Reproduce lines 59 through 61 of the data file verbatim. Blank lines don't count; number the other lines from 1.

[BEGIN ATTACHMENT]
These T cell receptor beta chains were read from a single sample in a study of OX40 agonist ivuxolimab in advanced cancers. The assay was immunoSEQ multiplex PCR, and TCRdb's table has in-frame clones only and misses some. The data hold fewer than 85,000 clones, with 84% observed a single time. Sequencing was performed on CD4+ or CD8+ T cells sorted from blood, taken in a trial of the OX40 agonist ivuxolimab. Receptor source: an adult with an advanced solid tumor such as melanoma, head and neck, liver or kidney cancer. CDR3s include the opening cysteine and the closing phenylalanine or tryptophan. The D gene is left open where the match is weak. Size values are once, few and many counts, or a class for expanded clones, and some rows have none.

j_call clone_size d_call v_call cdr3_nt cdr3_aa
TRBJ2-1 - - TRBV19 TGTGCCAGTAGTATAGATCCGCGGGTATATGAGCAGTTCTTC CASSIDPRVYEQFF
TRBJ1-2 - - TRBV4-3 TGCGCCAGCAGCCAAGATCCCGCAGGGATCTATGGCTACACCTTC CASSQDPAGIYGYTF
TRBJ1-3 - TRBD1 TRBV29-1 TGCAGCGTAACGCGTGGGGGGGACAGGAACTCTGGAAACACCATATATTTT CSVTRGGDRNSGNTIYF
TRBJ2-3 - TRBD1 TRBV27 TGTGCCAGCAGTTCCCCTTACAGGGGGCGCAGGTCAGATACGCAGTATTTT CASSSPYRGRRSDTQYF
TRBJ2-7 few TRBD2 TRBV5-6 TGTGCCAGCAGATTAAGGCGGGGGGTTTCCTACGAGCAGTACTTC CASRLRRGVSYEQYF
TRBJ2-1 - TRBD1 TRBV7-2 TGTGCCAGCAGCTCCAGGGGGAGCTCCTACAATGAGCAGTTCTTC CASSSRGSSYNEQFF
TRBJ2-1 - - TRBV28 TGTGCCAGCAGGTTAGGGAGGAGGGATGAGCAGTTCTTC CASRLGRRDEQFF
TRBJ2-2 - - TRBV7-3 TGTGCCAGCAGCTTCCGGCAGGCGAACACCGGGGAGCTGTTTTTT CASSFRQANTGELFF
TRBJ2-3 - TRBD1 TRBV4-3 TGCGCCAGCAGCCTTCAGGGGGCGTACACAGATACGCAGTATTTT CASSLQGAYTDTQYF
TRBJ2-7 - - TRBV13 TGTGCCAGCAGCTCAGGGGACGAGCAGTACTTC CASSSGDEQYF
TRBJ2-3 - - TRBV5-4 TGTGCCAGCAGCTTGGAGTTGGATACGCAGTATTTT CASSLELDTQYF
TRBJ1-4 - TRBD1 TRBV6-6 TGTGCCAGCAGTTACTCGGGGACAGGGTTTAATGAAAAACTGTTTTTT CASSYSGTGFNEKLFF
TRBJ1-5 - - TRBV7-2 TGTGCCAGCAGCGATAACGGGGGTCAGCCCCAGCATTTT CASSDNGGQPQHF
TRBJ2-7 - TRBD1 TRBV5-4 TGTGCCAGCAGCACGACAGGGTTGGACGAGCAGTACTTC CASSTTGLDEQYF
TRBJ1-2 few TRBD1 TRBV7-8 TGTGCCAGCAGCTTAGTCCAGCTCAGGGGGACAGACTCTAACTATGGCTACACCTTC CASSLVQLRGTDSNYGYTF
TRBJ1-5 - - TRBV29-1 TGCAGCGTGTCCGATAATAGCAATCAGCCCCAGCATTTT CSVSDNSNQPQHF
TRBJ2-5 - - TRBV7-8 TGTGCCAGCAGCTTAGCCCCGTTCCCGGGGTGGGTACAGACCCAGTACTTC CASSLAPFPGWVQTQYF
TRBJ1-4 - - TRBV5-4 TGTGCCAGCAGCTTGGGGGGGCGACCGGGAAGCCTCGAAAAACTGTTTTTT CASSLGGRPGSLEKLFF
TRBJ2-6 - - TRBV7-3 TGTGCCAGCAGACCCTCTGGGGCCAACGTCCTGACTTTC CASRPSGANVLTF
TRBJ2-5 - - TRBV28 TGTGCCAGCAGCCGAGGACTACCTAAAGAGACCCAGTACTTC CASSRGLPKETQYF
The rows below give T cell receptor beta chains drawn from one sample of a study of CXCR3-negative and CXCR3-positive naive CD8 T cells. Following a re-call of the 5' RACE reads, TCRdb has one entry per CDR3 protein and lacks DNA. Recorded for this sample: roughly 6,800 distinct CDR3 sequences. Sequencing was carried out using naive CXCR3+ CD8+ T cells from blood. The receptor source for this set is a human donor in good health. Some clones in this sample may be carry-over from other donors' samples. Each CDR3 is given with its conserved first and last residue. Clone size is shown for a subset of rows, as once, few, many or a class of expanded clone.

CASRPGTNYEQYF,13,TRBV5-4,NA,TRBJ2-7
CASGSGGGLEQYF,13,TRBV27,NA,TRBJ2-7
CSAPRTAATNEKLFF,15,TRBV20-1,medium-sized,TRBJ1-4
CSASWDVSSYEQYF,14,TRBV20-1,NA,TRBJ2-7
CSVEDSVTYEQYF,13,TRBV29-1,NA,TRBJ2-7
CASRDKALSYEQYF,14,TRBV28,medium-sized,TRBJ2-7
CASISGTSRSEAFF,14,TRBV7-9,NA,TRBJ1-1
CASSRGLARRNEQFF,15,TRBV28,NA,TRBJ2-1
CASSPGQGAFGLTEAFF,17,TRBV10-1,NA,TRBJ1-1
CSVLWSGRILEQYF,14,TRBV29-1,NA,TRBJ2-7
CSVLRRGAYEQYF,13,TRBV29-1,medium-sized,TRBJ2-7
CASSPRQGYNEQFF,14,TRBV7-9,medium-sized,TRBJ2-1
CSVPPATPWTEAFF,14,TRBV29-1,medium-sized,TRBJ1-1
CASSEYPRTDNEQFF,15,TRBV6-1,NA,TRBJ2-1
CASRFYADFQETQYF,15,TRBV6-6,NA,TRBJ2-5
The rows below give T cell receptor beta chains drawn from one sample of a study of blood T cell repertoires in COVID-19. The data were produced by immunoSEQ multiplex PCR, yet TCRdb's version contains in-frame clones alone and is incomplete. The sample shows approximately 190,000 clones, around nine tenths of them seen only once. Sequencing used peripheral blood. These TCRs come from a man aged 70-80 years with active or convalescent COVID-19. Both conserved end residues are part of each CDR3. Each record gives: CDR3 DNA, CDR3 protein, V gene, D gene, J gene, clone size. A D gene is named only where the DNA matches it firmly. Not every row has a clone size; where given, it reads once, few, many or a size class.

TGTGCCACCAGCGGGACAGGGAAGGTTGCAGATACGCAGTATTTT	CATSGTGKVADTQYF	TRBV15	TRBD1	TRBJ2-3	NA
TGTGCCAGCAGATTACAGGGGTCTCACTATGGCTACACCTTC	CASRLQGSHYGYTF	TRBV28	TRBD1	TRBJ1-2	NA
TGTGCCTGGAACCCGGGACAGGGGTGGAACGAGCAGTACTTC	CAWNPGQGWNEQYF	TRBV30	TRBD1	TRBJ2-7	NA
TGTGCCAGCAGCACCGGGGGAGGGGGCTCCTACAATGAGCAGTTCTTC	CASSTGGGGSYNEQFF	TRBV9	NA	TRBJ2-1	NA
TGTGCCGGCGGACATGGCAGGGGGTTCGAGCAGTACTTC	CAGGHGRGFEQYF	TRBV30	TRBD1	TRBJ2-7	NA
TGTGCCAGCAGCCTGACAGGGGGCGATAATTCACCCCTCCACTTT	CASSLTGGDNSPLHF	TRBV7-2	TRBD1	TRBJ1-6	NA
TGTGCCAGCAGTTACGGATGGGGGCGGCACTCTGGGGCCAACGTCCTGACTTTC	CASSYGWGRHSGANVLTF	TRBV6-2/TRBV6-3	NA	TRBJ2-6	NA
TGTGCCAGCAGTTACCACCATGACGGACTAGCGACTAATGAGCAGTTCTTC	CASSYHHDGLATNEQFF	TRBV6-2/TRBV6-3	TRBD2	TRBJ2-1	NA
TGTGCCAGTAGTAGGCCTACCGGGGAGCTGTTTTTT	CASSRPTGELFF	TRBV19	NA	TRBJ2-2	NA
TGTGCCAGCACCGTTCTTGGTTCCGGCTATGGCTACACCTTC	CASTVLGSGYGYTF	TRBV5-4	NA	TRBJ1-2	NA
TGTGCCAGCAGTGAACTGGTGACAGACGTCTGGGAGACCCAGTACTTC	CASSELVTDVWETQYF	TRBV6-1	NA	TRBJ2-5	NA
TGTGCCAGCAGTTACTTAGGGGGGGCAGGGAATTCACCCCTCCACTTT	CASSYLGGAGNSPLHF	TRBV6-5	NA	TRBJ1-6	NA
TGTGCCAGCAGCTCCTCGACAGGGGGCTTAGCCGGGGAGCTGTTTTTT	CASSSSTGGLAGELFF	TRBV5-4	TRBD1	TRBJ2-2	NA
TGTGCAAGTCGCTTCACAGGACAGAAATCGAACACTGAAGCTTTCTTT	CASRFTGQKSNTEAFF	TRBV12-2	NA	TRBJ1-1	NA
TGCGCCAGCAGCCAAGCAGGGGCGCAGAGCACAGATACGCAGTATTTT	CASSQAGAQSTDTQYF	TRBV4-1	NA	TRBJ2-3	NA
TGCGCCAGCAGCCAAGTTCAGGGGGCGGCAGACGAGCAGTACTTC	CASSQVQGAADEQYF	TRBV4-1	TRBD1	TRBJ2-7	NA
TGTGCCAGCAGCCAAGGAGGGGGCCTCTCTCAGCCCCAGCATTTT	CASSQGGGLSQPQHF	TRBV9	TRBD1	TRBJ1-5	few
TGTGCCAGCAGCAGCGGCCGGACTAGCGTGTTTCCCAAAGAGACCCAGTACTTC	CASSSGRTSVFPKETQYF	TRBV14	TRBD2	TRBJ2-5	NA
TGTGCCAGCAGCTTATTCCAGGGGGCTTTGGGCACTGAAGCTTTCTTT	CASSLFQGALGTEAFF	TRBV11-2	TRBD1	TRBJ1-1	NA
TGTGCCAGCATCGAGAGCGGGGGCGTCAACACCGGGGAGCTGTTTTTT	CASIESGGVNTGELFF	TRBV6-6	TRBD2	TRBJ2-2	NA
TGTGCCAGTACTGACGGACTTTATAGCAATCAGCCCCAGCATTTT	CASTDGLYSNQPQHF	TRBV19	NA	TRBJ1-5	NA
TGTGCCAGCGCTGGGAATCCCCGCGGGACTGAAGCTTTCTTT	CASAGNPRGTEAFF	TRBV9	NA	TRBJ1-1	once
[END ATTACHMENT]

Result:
TGTGCCAGCATCGAGAGCGGGGGCGTCAACACCGGGGAGCTGTTTTTT	CASIESGGVNTGELFF	TRBV6-6	TRBD2	TRBJ2-2	NA
TGTGCCAGTACTGACGGACTTTATAGCAATCAGCCCCAGCATTTT	CASTDGLYSNQPQHF	TRBV19	NA	TRBJ1-5	NA
TGTGCCAGCGCTGGGAATCCCCGCGGGACTGAAGCTTTCTTT	CASAGNPRGTEAFF	TRBV9	NA	TRBJ1-1	once